In his 1884 essay “The Art of Fiction,” Henry James criticizes the critics, chastising their propensity to divide novels into discrete categories. Over here, there’s the “novel of incident,” which propels the reader forward through “extraordinary and startling” events: public scandal and private misadventure, murder, blackmail, and the stuff of melodrama. Over there, there’s the “novel of character,” which homes in not on plot but interiority, finding the drama of the mind dramatic enough on its own terms. To James, such “clumsy separations” reflect the critical will to distinguish rather than any property inherent in the things being distinguished. After all, “what is character but the determination of incident? What is incident but the illustration of character?” What matters is the quality of the novel, not its kind. As James writes, “The only classification of the novel that I can understand is into that which has life and that which has it not.” The novel came that we might have life and have it more abundantly, and that is the standard—does it have life or doesn’t it?—by which novels should be judged.
James’s essay is quoted at length in Siobhan Phillips’s debut novel, Benefit. The narrator, Laura, is an adjunct who finds that academia is breaking up with her. The novel begins in 2011, three weeks after Laura has lost her temporary teaching position “at a small all-women’s school north of Boston.” She previously wrote her dissertation on “characterization and indirection in James’s theory of the novel,” focusing on characters who dwell on the periphery, like The Golden Bowl’s Fanny Assingham. Laura did not choose James as her research topic because of the pleasure his writing offered. (“None of my students found Henry James fun or imaginative. I wasn’t sure I did.”) Nor did she choose him because of the job prospects writing on him promised. (There are few jobs left in academia; there are even fewer for people interested, as Laura is, in James’s notion of beauty as “a grace and magnanimity of gesture”). Rather, Laura decided to work on James because he offered so much material to work on: “He produced many long books that grow progressively more difficult without ever becoming obviously experimental or solidly classic. James’s writing would never be significant or easy. On this I had spent a decade. On this I could spend a lifetime.”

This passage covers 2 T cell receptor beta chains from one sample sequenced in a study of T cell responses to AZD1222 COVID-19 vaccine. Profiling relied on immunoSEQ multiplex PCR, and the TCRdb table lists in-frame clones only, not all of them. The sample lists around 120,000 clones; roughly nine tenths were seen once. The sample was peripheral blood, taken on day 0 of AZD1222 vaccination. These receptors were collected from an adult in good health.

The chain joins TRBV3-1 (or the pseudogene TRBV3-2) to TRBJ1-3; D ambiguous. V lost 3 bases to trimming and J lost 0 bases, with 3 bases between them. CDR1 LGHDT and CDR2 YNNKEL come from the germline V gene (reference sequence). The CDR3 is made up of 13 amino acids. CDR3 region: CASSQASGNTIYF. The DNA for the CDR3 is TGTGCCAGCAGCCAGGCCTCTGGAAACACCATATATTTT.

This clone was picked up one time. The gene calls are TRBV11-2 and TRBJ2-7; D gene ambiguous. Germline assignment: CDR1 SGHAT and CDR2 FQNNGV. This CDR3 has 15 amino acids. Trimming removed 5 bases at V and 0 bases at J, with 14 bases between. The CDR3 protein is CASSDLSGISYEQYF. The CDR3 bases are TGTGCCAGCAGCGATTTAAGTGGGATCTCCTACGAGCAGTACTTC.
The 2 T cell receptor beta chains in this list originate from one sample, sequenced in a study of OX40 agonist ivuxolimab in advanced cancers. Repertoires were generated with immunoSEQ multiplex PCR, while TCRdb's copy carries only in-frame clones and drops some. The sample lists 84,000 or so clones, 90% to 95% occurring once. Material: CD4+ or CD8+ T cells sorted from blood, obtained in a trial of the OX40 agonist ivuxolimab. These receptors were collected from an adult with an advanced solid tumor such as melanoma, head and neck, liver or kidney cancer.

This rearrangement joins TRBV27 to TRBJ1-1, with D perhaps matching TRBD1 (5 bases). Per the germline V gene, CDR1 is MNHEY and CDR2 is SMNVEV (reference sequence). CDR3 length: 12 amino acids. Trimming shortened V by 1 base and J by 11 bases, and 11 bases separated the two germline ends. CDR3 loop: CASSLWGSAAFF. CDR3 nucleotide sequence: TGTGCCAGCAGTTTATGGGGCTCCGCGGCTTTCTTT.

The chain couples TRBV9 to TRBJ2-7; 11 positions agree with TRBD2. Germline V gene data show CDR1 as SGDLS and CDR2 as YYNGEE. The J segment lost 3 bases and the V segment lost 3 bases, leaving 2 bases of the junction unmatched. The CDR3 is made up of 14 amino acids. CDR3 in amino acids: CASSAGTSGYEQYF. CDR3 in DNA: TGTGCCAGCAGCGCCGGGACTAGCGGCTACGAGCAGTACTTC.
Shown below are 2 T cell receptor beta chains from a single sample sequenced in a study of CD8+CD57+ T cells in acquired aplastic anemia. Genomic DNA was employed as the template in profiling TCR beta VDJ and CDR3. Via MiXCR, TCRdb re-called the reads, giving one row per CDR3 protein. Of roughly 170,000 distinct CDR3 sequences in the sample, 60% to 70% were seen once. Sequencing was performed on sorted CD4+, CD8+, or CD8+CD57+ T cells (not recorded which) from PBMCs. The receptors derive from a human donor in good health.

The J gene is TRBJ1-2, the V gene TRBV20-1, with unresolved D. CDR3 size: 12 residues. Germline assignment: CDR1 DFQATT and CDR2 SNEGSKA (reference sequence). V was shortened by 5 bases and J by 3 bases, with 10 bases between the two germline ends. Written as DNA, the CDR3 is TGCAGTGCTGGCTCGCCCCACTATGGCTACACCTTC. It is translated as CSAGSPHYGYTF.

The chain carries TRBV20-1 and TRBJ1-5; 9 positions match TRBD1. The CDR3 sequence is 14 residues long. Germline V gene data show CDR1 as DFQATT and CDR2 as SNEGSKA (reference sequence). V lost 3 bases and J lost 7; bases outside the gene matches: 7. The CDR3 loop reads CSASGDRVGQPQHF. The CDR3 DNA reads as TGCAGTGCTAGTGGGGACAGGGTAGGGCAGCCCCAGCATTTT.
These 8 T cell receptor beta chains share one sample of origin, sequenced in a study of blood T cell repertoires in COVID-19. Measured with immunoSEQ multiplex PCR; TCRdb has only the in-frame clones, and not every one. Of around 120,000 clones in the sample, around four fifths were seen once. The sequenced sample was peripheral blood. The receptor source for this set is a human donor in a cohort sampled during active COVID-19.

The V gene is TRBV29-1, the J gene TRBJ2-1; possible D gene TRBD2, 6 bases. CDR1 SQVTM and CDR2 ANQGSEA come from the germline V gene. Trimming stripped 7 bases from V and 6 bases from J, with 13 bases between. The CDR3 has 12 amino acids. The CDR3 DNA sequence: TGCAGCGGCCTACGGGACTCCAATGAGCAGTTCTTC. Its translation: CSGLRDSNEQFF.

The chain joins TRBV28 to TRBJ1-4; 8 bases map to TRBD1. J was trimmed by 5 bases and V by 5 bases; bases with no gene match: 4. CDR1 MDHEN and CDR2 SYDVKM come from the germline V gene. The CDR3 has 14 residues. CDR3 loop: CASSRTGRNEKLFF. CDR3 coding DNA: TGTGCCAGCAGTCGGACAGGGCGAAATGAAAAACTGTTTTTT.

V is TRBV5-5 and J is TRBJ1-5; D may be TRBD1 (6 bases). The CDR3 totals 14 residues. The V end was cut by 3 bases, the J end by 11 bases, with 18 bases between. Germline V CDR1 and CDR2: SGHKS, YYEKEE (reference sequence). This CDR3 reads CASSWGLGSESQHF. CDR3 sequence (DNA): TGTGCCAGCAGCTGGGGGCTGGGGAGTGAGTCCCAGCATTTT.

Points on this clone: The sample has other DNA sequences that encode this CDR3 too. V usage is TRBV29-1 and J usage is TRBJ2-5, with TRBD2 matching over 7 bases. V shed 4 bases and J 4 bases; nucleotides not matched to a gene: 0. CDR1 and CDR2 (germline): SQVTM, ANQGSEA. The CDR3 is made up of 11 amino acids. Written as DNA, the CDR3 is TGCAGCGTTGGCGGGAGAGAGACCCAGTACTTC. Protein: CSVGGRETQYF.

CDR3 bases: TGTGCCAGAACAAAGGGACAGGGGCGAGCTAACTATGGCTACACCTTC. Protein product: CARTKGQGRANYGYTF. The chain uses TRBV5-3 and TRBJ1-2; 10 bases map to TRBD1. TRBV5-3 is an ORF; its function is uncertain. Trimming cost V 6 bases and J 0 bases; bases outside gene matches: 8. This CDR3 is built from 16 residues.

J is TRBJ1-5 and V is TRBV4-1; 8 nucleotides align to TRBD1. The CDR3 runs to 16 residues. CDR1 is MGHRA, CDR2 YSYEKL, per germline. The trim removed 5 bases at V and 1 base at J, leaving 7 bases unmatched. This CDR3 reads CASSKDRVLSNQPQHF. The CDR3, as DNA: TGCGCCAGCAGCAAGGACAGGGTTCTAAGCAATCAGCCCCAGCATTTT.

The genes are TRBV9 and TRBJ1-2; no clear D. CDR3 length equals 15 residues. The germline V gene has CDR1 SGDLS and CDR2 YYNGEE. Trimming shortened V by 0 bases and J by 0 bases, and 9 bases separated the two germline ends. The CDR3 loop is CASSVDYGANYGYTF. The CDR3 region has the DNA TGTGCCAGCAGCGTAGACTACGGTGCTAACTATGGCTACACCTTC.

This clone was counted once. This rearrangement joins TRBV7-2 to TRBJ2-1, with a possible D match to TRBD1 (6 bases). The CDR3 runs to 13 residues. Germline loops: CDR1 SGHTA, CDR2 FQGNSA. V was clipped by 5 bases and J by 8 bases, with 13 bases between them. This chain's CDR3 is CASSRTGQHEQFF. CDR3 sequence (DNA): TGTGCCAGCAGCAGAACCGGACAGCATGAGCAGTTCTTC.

Academic work, though, appears to be at an end, and Laura moves back in with her mother in Connecticut. A temporary job soon comes along: Laura was once a Weatherfield Fellow (the program is a fictionalized version of the Rhodes Scholarship, which Phillips herself received), and she’s asked by another former Fellow and current Foundation board member to contribute an essay on the founder, Ennis Weatherfield, for a centennial gala. The Weatherfield family made its money in sugar, and Laura soon sees that thinking about sugar leads to thinking about capitalism, and thinking about capitalism leads to thinking about the systems—academic, economic, social, and racial—that have shaped you: “Taylorism, Fordism, the alienation of factory work: It’s all there in sugar production.” Phillips tacks between these kinds of thoughts (true but not terribly surprising) and Laura’s thoughts on James and her own failed relationships. We get a sense of Laura’s mind: its severity, often toward herself and sometimes toward others; its dry humor (“I think you need to be very beautiful to do everything exactly as it should be done. Also, you need to have money”); its unfussy learnedness. Laura soon becomes interested in Florence Weatherfield, Ennis’s wife. It was she who actually established the Foundation, but she left little else to the historical record. Laura begins volunteering at Welcome House, a shelter in New Haven. She starts working as a fellowship advisor. She drifts, worrying over what to do next: “Anything you do is part of something, some institution, system, way of operating, and all of these ways are founded on cruelty or heading for a crash or they have no use for you. Or all three. Have no use for me. I mean me when I say you.”